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Posers and Puzzles

Posers and Puzzles

  1. 29 Mar '06 10:10
    This is the famous Knight-moving problem - with a twist:

    (1) Is it possible to move a knight from square to square eventually passing everyone of the 64 squares of the board? Can you start anywhere? Motivation?

    (2) If you take one corner square away from the board and pose the same question: Is it possible to move a knight from square to square eventually passing everyone of the 63 squares of the remaining board? Is this harder than the previous problem? Can you start anywhere? Motivation?

    (3) If you take the diagonally opposite corner square away from the board as well and pose the same question: Is it possible to move a knight from square to square eventually passing everyone of the 62 squares of the remaining board? Is this harder than the previous problem? Can you start anywhere? Motivation?
  2. Standard member TheMaster37
    Kupikupopo!
    29 Mar '06 10:30
    Originally posted by FabianFnas
    This is the famous Knight-moving problem - with a twist:

    (1) Is it possible to move a knight from square to square eventually passing everyone of the 64 squares of the board? Can you start anywhere? Motivation?

    (2) If you take one corner square away from the board and pose the same question: Is it possible to move a knight from square to square even ...[text shortened]... e remaining board? Is this harder than the previous problem? Can you start anywhere? Motivation?
    I'm inclined to say yes to all questions. You might need to pass several sqaures multiple times, but that wasn't prohibited.
  3. Standard member XanthosNZ
    Cancerous Bus Crash
    29 Mar '06 10:52 / 1 edit
    Here is a knight circuit that helps show both 1 and 2:
    http://img56.imageshack.us/img56/1386/knightcircuit3mb.gif

    1) Yes you can. Also it possible to finish your tour a knight move away from the start point creating a circuit. As by definition this circuit must include every square the existence of such a circuit shows we could start anywhere and complete a tour.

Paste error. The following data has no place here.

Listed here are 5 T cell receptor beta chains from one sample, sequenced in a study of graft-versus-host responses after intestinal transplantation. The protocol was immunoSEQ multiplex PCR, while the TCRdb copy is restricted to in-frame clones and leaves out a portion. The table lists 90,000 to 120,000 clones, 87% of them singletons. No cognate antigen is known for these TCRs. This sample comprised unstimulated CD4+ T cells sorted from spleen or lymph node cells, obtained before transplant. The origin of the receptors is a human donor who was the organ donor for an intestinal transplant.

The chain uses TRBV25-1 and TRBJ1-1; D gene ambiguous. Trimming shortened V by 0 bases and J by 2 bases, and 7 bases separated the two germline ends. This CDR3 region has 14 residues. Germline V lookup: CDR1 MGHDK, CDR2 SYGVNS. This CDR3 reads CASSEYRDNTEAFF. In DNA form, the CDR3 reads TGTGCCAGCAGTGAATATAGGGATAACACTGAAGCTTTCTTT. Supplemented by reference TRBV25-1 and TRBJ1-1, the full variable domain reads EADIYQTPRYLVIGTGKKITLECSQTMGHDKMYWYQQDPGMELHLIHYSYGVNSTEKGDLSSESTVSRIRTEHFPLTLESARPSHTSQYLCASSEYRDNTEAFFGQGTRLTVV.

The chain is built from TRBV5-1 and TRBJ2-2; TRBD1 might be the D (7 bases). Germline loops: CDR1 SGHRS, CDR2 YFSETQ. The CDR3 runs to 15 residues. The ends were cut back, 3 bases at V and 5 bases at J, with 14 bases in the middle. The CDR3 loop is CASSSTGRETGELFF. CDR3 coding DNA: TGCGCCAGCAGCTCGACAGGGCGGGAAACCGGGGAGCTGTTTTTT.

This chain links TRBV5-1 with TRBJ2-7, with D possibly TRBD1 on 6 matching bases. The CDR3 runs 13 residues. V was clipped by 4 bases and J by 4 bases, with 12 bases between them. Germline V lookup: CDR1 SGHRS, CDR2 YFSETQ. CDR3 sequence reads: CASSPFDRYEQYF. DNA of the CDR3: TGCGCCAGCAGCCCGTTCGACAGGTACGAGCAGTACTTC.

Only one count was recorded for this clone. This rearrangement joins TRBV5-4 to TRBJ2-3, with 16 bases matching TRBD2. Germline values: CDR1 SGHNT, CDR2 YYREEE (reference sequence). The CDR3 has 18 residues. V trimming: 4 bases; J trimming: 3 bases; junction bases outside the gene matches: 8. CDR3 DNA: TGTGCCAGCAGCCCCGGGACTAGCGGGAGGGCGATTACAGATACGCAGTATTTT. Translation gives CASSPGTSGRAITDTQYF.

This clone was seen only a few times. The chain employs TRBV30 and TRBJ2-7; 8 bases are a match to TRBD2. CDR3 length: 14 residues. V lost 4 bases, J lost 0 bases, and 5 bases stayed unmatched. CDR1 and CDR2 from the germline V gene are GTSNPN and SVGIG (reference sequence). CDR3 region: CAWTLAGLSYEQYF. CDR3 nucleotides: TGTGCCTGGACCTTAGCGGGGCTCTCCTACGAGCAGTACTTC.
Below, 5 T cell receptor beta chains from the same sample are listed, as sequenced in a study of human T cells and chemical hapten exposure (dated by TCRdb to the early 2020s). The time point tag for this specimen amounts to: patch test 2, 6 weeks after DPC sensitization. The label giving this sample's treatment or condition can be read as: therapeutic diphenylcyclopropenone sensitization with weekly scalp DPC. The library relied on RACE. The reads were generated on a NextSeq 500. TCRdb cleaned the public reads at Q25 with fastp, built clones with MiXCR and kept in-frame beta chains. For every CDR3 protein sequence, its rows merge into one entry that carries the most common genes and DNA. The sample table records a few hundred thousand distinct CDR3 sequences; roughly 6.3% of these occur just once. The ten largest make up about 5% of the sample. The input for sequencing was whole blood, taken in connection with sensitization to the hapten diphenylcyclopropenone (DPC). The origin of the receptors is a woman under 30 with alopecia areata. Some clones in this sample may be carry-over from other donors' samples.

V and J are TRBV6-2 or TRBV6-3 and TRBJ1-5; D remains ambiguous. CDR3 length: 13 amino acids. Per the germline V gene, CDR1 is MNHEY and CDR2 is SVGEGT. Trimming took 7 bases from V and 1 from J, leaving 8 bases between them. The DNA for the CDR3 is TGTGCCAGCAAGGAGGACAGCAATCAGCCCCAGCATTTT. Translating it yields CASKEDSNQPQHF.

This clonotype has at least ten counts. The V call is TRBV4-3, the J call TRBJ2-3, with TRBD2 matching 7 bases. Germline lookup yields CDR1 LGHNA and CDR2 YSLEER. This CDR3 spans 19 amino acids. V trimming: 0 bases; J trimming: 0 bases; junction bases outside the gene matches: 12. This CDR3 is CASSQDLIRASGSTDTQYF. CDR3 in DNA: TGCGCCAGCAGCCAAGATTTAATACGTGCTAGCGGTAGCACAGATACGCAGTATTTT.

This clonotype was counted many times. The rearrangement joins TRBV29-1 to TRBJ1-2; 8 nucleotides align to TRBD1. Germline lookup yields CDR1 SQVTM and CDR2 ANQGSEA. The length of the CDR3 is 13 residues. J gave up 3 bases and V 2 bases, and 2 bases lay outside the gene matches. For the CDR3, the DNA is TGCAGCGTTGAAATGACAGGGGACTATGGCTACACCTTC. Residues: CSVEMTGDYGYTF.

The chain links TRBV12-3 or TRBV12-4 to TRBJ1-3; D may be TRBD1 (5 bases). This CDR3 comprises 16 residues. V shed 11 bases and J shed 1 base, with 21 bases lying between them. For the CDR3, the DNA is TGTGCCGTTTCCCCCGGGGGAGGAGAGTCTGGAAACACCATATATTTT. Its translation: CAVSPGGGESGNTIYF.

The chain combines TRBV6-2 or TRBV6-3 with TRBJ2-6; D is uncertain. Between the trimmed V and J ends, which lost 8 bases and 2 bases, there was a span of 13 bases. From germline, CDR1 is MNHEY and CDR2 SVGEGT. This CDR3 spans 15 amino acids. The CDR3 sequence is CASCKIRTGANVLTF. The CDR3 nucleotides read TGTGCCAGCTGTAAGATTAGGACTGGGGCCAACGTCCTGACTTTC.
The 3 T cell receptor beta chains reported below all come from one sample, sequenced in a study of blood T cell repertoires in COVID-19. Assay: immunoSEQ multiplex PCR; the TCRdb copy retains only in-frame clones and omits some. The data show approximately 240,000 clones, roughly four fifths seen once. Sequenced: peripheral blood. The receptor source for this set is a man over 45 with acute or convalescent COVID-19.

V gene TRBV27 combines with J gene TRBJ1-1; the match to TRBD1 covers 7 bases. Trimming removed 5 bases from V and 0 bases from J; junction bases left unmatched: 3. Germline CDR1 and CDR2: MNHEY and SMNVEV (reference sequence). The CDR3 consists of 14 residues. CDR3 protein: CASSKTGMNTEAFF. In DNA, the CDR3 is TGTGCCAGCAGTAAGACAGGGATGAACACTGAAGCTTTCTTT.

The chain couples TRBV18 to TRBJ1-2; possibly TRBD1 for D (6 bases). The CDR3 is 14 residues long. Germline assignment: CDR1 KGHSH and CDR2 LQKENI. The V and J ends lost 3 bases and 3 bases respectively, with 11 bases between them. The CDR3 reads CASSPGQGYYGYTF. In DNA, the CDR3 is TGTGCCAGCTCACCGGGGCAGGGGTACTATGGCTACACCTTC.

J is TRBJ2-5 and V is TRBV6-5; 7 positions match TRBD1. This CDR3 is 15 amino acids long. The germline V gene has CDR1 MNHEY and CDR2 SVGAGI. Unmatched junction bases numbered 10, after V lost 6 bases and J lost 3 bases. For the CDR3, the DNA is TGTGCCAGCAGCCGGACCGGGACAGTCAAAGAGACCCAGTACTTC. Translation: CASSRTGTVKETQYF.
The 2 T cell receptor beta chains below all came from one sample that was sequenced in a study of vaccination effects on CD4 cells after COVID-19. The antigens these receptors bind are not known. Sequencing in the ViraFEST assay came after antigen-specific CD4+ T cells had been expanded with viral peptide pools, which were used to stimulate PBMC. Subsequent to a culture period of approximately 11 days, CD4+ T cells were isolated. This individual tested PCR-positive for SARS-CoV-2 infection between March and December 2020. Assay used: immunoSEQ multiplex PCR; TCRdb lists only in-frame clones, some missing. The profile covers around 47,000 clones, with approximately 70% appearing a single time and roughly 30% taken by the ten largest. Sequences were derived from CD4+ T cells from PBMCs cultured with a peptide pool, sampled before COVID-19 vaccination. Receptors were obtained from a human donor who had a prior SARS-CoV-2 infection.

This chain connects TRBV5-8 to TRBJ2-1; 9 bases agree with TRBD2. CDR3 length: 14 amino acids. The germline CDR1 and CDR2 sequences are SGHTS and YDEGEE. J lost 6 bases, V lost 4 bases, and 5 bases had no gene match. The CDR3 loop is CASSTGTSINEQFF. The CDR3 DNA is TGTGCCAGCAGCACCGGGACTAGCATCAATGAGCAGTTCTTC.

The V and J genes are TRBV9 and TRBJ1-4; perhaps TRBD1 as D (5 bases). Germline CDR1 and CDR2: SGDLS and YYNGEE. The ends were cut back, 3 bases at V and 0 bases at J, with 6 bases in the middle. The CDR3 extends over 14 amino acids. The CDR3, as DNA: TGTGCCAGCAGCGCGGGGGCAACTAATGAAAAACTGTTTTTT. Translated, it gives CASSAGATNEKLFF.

2) As we established in 1 we can start on any square and finish on a square a knight's move away from that square. Now imagine we start our tour from a corner square. We will finish the tour having landed on every square. Now instead imagine the square we started on is the missing one. We simply start on the square that was second in our previous tour and we will now land on every one of the 63 remaining squares. In fact you can be missing any square and still complete a tour of the remaining 63 squares using this method.
    However, this method doesn't allow any starting point for the truncated tour. This may or may not be possible.

    3) A single knight's move will change the colour of the square the knight is on. Therefore a knight cannot complete a tour of any system that does not contain totals of white and black squares that differ by more than 1. As the two removed squares will be the same colour this new tour cannot be completed.


    The only question I haven't answered is whether it is possible to start a tour of a one square missing chessboard from any point.

    EDIT: I have assumed that only a single use of each square is allowed. This is the standard condition of the knight's tour problems.
  4. 29 Mar '06 11:20
    Originally posted by XanthosNZ
    The only question I haven't answered is whether it is possible to start a tour of a one square missing chessboard from any point.
    I just thought to answer that question, I'll start a tour on e5 or so and see if it works. But then I noticed that even if I find a tour, that doesn't prove you can start anywhere. How to prove that in general? Give a solution for every starting square? There's gotta be a shorter way. I think mirroring eleminates 28 solutions, as starting squares d4 and e5 give same solution if h1 is the missing square. The squares from g2-a8 can't be mirrored, thats why 28. But the remaining 35 starting squares are still alot. Can more be eleminated like that? I'll think more later.
  5. Standard member XanthosNZ
    Cancerous Bus Crash
    29 Mar '06 12:01
    Originally posted by crazyblue
    I just thought to answer that question, I'll start a tour on e5 or so and see if it works. But then I noticed that even if I find a tour, that doesn't prove you can start anywhere. How to prove that in general? Give a solution for every starting square? There's gotta be a shorter way. I think mirroring eleminates 28 solutions, as starting squares d4 and e5 ...[text shortened]... 5 starting squares are still alot. Can more be eleminated like that? I'll think more later.
    No you can't eliminate any further ones by symmetry.

    One way of showing that a given configuration can be solved from any starting position would be to find a circuit in that configuration. If h1 is the missing square then we have 32 Black squares and 31 white squares.